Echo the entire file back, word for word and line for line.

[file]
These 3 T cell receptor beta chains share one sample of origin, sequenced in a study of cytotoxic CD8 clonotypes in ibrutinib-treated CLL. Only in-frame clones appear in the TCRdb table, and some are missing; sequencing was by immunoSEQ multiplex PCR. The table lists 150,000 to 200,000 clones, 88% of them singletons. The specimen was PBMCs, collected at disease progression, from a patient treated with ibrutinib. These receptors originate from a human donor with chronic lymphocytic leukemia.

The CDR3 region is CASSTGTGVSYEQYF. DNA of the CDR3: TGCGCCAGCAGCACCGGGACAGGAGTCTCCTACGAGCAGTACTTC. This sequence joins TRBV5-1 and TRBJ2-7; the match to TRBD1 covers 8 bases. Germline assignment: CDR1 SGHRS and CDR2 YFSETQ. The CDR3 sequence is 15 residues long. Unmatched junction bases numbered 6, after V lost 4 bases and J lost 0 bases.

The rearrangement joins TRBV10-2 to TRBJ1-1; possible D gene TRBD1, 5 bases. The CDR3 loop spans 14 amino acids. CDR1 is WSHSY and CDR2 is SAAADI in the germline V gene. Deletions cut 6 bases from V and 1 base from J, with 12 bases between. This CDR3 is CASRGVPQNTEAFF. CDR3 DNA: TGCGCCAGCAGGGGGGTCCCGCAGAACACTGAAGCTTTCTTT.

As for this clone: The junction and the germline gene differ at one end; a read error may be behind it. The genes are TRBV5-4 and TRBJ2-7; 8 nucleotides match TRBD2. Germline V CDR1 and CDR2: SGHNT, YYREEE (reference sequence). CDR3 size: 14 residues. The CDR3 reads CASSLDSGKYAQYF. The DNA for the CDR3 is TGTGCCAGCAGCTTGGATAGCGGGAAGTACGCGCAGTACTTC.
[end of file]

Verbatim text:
These 3 T cell receptor beta chains share one sample of origin, sequenced in a study of cytotoxic CD8 clonotypes in ibrutinib-treated CLL. Only in-frame clones appear in the TCRdb table, and some are missing; sequencing was by immunoSEQ multiplex PCR. The table lists 150,000 to 200,000 clones, 88% of them singletons. The specimen was PBMCs, collected at disease progression, from a patient treated with ibrutinib. These receptors originate from a human donor with chronic lymphocytic leukemia.

The CDR3 region is CASSTGTGVSYEQYF. DNA of the CDR3: TGCGCCAGCAGCACCGGGACAGGAGTCTCCTACGAGCAGTACTTC. This sequence joins TRBV5-1 and TRBJ2-7; the match to TRBD1 covers 8 bases. Germline assignment: CDR1 SGHRS and CDR2 YFSETQ. The CDR3 sequence is 15 residues long. Unmatched junction bases numbered 6, after V lost 4 bases and J lost 0 bases.

The rearrangement joins TRBV10-2 to TRBJ1-1; possible D gene TRBD1, 5 bases. The CDR3 loop spans 14 amino acids. CDR1 is WSHSY and CDR2 is SAAADI in the germline V gene. Deletions cut 6 bases from V and 1 base from J, with 12 bases between. This CDR3 is CASRGVPQNTEAFF. CDR3 DNA: TGCGCCAGCAGGGGGGTCCCGCAGAACACTGAAGCTTTCTTT.

As for this clone: The junction and the germline gene differ at one end; a read error may be behind it. The genes are TRBV5-4 and TRBJ2-7; 8 nucleotides match TRBD2. Germline V CDR1 and CDR2: SGHNT, YYREEE (reference sequence). CDR3 size: 14 residues. The CDR3 reads CASSLDSGKYAQYF. The DNA for the CDR3 is TGTGCCAGCAGCTTGGATAGCGGGAAGTACGCGCAGTACTTC.